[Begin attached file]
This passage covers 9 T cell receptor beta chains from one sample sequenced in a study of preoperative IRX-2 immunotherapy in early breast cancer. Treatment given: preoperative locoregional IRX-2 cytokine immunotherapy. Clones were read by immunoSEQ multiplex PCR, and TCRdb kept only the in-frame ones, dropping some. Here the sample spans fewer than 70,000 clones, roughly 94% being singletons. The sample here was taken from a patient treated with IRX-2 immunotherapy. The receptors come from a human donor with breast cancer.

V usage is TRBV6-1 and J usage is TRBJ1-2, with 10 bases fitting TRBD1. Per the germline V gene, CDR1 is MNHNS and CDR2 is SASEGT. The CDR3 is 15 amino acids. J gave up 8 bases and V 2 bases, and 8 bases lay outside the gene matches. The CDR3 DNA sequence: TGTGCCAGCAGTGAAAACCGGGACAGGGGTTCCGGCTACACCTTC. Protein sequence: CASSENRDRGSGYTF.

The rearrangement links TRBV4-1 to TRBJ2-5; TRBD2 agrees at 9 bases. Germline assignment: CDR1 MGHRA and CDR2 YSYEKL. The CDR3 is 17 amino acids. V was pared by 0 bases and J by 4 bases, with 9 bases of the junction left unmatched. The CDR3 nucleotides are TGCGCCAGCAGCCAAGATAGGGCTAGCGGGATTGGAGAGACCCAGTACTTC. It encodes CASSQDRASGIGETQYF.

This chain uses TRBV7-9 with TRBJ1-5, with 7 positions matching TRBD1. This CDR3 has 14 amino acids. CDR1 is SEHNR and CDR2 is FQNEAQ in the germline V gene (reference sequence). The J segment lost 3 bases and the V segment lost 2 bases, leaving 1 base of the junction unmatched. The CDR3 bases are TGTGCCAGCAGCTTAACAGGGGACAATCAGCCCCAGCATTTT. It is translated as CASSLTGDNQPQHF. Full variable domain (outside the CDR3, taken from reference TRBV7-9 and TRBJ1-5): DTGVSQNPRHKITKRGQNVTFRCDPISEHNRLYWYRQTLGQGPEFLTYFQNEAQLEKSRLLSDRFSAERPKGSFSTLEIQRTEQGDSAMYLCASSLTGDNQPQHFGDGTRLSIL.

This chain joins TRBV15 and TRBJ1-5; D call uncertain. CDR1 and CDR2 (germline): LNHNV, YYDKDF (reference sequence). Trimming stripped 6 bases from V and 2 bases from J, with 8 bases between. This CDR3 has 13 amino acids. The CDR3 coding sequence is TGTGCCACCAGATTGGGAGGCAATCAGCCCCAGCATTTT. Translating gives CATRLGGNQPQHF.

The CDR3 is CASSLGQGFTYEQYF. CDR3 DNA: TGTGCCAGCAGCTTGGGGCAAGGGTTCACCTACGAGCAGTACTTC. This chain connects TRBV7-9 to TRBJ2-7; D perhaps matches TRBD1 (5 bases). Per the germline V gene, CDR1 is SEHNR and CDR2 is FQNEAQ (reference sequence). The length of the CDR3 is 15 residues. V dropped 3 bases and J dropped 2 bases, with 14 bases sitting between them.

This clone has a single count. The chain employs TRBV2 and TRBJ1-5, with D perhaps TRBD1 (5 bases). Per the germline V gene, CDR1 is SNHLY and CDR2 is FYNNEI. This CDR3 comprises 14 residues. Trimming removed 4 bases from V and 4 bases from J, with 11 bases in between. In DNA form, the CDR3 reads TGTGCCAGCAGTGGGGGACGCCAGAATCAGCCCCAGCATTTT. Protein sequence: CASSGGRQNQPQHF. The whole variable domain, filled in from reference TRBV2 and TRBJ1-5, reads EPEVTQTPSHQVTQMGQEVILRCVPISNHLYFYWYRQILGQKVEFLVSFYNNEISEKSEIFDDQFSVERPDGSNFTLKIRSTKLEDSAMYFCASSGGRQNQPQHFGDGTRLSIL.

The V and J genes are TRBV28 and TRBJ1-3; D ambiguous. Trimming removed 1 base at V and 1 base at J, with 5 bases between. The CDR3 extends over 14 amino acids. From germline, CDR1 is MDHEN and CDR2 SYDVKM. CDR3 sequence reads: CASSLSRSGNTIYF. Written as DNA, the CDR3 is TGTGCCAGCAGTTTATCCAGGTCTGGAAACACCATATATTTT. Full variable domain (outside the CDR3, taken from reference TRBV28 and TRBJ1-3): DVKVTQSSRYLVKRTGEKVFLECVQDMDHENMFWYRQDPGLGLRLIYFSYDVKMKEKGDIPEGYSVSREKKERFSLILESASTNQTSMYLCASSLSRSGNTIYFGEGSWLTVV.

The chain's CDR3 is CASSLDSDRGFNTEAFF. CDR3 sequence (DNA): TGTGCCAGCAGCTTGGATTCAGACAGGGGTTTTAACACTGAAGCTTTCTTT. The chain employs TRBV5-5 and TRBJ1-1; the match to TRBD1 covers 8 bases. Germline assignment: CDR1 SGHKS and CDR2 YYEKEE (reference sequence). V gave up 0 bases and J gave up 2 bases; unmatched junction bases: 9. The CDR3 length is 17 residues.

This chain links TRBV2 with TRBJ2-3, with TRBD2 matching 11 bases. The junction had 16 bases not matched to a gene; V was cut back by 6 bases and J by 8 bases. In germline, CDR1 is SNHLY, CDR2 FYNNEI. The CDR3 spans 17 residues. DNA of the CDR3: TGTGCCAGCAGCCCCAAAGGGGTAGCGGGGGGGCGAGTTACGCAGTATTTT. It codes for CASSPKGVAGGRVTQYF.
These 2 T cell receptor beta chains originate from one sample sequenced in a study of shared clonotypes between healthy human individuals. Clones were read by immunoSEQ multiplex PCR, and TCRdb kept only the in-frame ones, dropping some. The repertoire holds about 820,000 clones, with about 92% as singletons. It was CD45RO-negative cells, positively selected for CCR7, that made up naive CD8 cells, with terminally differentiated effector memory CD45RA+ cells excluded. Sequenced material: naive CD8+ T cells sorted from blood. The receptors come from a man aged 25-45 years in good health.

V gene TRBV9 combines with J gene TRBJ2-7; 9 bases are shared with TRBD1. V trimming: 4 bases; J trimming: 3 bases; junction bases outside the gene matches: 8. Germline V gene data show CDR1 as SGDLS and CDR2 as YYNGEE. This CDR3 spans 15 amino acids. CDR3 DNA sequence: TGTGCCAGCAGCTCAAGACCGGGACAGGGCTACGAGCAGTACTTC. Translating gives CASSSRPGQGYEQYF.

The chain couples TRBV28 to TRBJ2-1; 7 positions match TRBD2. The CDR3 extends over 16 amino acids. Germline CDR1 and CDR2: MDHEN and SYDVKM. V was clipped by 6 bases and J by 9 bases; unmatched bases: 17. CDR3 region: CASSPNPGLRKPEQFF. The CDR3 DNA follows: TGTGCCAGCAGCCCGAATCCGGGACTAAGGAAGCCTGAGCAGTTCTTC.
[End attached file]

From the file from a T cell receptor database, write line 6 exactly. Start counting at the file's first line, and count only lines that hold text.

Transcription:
The CDR3 is CASSLGQGFTYEQYF. CDR3 DNA: TGTGCCAGCAGCTTGGGGCAAGGGTTCACCTACGAGCAGTACTTC. This chain connects TRBV7-9 to TRBJ2-7; D perhaps matches TRBD1 (5 bases). Per the germline V gene, CDR1 is SEHNR and CDR2 is FQNEAQ (reference sequence). The length of the CDR3 is 15 residues. V dropped 3 bases and J dropped 2 bases, with 14 bases sitting between them.